In Ray Bradbury’s short story “Zero Hour,” children from across the country become involved in a game called “Invasion.” Like most things kids are into, the parents think it’s harmlessly benign … until the invasion actually occurs. ABC’s The Whispers, produced by Steven Spielberg’s Amblin Television, plays off of the same setup. Once again, the parents think the imaginary friend their child has (despite the worrisome name “Drill”) is all part of their fun and games. Until the kids start killing.
ABC’s The Whispers is, for the most part, a fairly rote entry into a TV landscape already clogged with series about mysterious symbols, military conspiracies, possible alien involvement, and an overall question that may never be satisfyingly answered (the show’s creator, Soo Hugh, is also a producer for Under the Dome and was a writer for the short-lived, truly insane series Zero Hour). But, while The Whispers plays on the “possessed child” motif of many a horror movie, it actually does add in a little nuance and conflict to an old formula. Sure, some of the kids numbly cause disasters and gleefully try and “win” a game that is based around mayhem and death, but others actually start questioning what is right and wrong, and the whole nature of the game itself.
Those children (all of whom are connected through their parents’ and their parents’ access to the government, nuclear power plants, etc) are each chosen and spoken to by Drill, a disembodied figure viewers never see or hear — we only see the children talking to and interacting with him (he also is fond of futzing with the electricity). They essentially pray to him, seek his approval, and play games with him. Although, the games Drill likes to play usually end in death or destruction.
After a six-year-old girl, Harper (Abby Ryder Fortson) seems to be responsible for enacting a terrible plot against her mother, FBI child specialist Claire Bennigan (Lily Rabe) is brought in to try and assess her, and whether or not she was told to do these things by another person. From there, Claire begins to piece together the connection Drill has made to other children, and things they have done for him.
Complicating all of this is The Whispers’ small universe; the adult characters are all connected emotionally and through marriages, affairs, and partnerships of all kinds. The Whispers wastes no time in making this web clear, and in the second and third episodes (of the three sent as screeners), much of the drama simmers around these domestic disputes.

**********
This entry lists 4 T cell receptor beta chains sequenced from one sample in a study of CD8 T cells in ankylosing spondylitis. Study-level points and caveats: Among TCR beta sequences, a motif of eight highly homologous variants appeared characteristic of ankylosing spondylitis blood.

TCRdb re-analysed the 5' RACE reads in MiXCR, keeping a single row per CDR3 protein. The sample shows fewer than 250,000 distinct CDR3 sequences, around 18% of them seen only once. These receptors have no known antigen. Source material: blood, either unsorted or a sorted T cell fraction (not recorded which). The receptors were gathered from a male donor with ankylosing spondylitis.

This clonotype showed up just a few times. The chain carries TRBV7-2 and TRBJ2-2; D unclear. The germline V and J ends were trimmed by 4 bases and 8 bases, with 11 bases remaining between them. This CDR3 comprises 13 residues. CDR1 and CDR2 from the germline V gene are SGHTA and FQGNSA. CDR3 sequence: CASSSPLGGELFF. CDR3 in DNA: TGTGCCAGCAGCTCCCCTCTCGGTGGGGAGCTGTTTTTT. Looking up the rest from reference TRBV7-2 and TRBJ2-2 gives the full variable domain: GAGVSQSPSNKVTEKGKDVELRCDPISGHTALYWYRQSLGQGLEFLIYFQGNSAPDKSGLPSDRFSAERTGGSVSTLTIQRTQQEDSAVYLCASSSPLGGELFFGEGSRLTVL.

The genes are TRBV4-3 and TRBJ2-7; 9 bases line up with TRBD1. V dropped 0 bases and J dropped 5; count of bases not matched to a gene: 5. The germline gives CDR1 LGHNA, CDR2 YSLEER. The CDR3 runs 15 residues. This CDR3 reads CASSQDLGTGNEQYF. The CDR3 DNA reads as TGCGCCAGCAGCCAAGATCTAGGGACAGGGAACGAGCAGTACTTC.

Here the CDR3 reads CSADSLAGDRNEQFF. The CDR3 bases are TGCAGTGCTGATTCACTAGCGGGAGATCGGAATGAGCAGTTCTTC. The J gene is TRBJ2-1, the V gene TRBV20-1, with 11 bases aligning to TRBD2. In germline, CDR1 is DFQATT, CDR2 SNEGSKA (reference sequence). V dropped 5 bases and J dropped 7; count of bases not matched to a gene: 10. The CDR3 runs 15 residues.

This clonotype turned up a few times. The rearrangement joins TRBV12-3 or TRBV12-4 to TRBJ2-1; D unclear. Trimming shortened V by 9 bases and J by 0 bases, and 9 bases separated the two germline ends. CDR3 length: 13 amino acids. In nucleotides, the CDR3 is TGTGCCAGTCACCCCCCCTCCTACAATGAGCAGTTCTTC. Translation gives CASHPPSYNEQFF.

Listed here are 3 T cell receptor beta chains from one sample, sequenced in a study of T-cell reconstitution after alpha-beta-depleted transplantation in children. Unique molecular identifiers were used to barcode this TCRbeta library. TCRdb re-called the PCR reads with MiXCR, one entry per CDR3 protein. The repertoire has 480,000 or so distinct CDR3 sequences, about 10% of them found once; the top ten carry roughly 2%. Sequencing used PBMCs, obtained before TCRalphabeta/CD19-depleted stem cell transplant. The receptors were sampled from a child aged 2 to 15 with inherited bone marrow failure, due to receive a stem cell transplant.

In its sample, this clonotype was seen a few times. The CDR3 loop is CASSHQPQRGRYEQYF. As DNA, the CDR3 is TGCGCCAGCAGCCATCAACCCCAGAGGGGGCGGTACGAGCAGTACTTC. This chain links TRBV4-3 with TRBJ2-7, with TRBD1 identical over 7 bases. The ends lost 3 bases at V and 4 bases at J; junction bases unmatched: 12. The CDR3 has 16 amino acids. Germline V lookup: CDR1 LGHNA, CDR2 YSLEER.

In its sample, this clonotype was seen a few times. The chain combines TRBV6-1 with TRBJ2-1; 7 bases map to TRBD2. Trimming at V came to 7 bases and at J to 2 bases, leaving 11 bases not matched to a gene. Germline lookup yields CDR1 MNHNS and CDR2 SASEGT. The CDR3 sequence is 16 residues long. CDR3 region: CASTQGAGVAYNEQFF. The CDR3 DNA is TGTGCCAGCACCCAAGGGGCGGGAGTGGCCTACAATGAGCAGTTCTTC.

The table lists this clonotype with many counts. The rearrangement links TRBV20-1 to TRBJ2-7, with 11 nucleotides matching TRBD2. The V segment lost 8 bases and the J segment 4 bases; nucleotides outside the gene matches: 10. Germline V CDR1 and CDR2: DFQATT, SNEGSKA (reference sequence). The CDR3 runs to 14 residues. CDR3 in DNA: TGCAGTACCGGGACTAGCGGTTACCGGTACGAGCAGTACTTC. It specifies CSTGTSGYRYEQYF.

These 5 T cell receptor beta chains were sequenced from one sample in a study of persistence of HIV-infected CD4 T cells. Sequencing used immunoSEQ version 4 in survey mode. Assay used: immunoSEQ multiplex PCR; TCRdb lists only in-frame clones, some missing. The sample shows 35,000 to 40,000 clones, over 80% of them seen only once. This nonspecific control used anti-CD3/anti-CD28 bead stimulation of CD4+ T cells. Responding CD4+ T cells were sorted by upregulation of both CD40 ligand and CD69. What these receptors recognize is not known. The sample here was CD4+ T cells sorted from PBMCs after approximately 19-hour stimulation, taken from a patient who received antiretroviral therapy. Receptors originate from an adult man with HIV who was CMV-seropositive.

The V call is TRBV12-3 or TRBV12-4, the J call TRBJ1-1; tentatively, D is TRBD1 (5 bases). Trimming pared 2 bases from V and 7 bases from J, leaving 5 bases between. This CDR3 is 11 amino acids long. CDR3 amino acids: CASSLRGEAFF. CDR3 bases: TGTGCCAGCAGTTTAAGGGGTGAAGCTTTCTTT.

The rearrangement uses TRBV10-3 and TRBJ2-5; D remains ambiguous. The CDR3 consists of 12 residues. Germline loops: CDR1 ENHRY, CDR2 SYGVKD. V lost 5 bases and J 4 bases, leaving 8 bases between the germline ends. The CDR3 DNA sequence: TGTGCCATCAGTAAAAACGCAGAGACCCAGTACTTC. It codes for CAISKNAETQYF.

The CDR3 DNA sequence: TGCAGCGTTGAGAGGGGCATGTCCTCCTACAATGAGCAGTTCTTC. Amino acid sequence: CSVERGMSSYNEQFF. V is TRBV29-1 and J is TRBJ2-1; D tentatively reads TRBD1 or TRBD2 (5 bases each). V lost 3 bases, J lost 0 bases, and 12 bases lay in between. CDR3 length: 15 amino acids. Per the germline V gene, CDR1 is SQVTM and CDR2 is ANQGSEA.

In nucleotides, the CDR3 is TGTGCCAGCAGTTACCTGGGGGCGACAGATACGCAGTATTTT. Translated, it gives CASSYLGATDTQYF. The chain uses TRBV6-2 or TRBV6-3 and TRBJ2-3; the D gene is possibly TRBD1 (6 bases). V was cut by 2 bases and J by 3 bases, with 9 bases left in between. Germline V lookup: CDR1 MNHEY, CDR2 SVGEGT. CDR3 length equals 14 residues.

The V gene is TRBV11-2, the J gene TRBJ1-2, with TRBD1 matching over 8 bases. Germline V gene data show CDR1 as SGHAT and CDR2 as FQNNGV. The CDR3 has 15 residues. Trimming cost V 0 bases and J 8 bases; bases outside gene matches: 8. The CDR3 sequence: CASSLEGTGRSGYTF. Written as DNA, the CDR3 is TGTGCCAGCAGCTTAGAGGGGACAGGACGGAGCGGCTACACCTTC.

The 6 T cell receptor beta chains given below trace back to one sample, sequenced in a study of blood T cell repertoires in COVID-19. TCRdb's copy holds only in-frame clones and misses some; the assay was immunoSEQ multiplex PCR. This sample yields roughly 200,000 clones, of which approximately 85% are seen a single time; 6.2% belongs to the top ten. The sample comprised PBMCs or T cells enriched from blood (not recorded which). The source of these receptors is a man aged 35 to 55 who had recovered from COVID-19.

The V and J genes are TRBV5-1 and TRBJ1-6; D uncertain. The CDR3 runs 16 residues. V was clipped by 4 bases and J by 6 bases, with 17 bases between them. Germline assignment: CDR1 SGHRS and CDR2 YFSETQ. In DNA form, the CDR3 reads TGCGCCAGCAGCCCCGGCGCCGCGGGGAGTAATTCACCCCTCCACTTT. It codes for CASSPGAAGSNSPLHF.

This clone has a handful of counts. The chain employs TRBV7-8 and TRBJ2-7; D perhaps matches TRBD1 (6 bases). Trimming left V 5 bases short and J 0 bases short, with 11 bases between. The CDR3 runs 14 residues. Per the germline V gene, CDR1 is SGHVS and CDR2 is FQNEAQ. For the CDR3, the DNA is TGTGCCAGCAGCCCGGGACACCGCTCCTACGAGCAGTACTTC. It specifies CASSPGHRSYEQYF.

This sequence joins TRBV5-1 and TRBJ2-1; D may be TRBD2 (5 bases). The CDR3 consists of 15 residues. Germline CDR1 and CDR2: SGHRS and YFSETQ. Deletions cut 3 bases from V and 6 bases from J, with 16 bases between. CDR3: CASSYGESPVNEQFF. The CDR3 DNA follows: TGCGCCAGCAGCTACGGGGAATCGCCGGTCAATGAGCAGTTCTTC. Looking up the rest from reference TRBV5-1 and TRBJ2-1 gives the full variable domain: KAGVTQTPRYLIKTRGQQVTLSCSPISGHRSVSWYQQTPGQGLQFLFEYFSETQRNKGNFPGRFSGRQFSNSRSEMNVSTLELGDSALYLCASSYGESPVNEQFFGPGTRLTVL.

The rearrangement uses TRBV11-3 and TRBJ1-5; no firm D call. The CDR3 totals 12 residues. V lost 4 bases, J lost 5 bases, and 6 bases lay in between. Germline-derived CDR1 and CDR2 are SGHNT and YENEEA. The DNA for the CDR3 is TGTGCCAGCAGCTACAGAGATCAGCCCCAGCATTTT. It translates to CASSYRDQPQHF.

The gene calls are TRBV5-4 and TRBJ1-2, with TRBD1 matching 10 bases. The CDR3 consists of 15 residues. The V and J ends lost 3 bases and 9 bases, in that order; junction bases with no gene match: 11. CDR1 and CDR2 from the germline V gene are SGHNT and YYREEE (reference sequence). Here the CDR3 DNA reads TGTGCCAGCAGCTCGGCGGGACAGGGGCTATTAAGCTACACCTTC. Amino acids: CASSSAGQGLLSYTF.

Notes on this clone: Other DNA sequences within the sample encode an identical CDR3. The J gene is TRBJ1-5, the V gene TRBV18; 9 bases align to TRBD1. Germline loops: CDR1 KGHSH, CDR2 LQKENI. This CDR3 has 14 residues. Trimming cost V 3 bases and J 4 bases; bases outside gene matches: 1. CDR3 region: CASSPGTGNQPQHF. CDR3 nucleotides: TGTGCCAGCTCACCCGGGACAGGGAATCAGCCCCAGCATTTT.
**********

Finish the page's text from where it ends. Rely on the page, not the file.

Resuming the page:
There is one adult seemingly connected to Drill, though (either for or against him is not yet clear): Milo Ventimiglia is an amnesiac war veteran covered in tattoos, which seem to be keys to unlocking Drill’s plan. Both he and a child named Minx (yes, really — played by Kylie Rogers) seem integral to whatever is unfolding, although others like Harper, and even Claire’s own son Henry (Kyle Harrison Breitkopf) are also in communication with Drill, and do his bidding without question.
Things become more interesting, though, when the kids do start to question Drill and the motivations of the adults around them. The Whispers allows kids to be kids, and is true to the fact that they are in no way emotionally equipped to deal with the consequences of their actions, nor are they stealthy enough to handle the lies and obfuscations Drill requires of them.
However, The Whispers does prove that it is not very difficult to make kids really, really creepy. Although, frankly, it misses a beat by showing all of its paranormal cards at once. A far freakier (and much darker) concept might have been to let viewers wrestle with whether or not Drill is a real person. The idea that it might be a man (as the FBI seems to think early on) who is doing favors for these children and recruiting them into his army of death is a far more inherently frightening prospect than some kind of alien or demonic force.
But like most series based around a central mystery (in this case, who or what is Drill, and what is his end game?), The Whispers is boxed in by the grave consequences of its larger conspiracy, and seems like it could only have a finite run until things are too tedious and unnecessarily drawn out. On the other hand, the show doesn’t seem afraid to let its plot move quickly with many revelations being made in its first several episodes that plant a complex premise for the series to investigate. But like Drill, The Whispers’ true strength lies with the kids. But what happens to society when instead of protecting children, we need to be protected from them?
Rating: ★★★ Good — Proceed with cautious optimism
The Whispers premieres Monday, June 1st at 10 p.m. on ABC.